Story tips from the Department of Energy's Oak Ridge National Laboratory, March 2005
To arrange for an interview with a researcher, please contact the Communications and Community Outreach staff member identified at the end of each tip.
TRANSPORTATION -- Securing Russian railcars . . .
Engineers at Oak Ridge National Laboratory are helping Russia build railcars to provide better protection and more secure transport of nuclear material. Under an agreement with the Russian Ministry of Defense, ORNL's Transportation Security Project will work with a Russian railcar maker to design and manufacture guard railcars and replace the aging fleet now used for moving guards and special nuclear materials. Heading the effort are Bill Reich and Gary Sullivan of the lab's Nuclear Science and Technology Division. The $9.9 million project, scheduled for completion in April 2006, is coordinated and funded by the Defense Threat Reduction Agency of the U.S. Department of Defense. Reich and other members of the project team will go in May to visit the Russian railcar manufacturing plant. (Contact: Mike Bradley, 865-576-9553; email@example.com)
MATERIALS -- Cooling it with magnetism . . .
A new method of processing ferrous materials such as steel, developed by researchers at Oak Ridge National Laboratory, promises to produce a new class of materials with novel microstructures and superior properties. The method involves applying a strong magnetic field to a cooling alloy, which results in enhanced properties and reduced heat-treating, fabrication and energy costs. Phase transformation in a cooling alloy determines the microstructure of the final material. Applying a strong magnetic field enables the critical transformation to a ferromagnetic phase, which determines the microstructure, to occur faster and at higher temperatures. The resulting steel should be easier to machine than conventional steel, which translates into increased production and longer tooling life. The Department of Energy's Energy Efficiency and Renewable Energy Industrial Technologies Program funded the work. (Contact: Bill Cabage, 865-574-4399; firstname.lastname@example.org)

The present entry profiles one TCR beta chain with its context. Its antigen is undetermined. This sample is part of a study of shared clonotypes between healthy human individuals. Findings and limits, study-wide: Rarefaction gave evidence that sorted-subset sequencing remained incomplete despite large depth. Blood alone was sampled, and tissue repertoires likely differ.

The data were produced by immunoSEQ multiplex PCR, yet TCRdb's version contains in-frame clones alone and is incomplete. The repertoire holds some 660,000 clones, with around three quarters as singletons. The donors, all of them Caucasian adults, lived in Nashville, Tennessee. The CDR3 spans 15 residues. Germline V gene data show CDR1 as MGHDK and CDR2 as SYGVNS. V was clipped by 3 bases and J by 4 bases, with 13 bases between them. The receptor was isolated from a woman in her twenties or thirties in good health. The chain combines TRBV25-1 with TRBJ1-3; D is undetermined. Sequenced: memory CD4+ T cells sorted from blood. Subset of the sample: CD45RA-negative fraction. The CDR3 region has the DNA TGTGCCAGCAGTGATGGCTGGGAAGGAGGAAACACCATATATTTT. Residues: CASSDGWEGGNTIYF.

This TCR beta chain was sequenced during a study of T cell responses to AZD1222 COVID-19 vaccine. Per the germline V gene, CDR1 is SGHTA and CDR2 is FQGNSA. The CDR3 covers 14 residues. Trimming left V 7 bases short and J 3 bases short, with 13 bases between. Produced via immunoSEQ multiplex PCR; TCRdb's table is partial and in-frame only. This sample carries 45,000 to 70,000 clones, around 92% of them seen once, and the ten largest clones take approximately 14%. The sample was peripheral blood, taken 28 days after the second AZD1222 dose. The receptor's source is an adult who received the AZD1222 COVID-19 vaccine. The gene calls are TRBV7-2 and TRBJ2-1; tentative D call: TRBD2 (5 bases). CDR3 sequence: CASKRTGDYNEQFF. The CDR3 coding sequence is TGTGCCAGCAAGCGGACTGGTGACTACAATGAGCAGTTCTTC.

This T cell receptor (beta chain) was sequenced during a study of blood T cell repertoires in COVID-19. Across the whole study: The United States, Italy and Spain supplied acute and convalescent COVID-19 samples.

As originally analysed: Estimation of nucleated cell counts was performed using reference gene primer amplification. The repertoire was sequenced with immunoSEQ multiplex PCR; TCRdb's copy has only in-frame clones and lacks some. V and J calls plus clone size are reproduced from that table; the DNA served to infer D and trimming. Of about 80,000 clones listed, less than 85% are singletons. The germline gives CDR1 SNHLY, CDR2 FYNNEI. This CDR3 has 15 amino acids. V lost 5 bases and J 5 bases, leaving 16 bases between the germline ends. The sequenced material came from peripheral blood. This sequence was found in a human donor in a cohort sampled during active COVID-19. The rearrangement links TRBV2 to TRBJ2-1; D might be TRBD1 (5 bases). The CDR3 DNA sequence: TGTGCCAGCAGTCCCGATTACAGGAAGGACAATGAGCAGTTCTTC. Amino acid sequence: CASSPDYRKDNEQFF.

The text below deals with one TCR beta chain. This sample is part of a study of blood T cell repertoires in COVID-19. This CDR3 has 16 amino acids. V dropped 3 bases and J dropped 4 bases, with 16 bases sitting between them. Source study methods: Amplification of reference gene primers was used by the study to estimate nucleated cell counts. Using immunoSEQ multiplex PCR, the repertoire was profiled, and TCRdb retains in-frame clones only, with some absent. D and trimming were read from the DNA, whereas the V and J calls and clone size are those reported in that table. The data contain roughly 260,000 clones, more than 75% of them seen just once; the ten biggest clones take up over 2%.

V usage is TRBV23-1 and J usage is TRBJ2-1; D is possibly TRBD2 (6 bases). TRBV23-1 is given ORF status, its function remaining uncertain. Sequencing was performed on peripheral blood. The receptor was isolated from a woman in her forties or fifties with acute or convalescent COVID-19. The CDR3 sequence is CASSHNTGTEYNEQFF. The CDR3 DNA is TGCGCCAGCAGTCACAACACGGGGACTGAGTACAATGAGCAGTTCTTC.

AUTOMOBILES -- Silicon carbide power . . .
Powerful new inverters incorporating silicon carbide transistors and diodes could help speed the development of hybrid electric vehicles and lead to advances in a number of other areas. Compared to conventional silicon-based power semiconductor switches, the silicon carbide devices feature much better reliability and allow for power devices and converters that are more compact, lighter and far more efficient. Working with Rockwell Scientific Co., Burak Ozpineci of Oak Ridge National Laboratory's Engineering Science and Technology Division and researchers at the University of Tennessee have developed 1,200-volt 15-amp silicon carbide transistors and diodes and have produced a 7.5-kilowatt inverter. These new devices, which boast vastly higher power densities than silicon-based converters, ultimately will be used in traction drives in hybrid vehicles and could have applications for distributed power. Funding for this research is provided by the Department of Energy's FreedomCAR and Vehicle Technologies Program. (Contact: Ron Walli, 865-576-0226; email@example.com)
COMPUTING -- Maximizing computational power . . .
Advances in material science, biology, climate modeling and other areas hinge on efficient utilization of massive computing power, and that's part of the focus of a project headed by Jeff Vetter of Oak Ridge National Laboratory. To be successful, Vetter and colleagues must devise ways to overcome fundamental limitations of existing high-end computing systems while working to remove technological barriers to producing next-generation machines. They intend to do this by exploring three prototype core technologies: reconfigurable computing, processors in memory architectures and optical processors. Reconfigurable computing uses programmable hardware to literally plant a software algorithm into hardware. Processors in memory architectures attempt to overcome the "memory wall" by moving computation close to data in memory. Optical processors compute with light instead of silicon to improve parallelism. This project builds on ORNL's strong role in evaluating leadership-class computing machines, and researchers expect their effort to pave the way toward petascale computing for a multitude of scientific applications. This project is funded by ORNL's Laboratory Directed Research and Development Program. (Contact: Ron Walli, 865-576-0226; firstname.lastname@example.org)
Source: Eurekalert & othersLast reviewed: By John M. Grohol, Psy.D. on 21 Feb 2009
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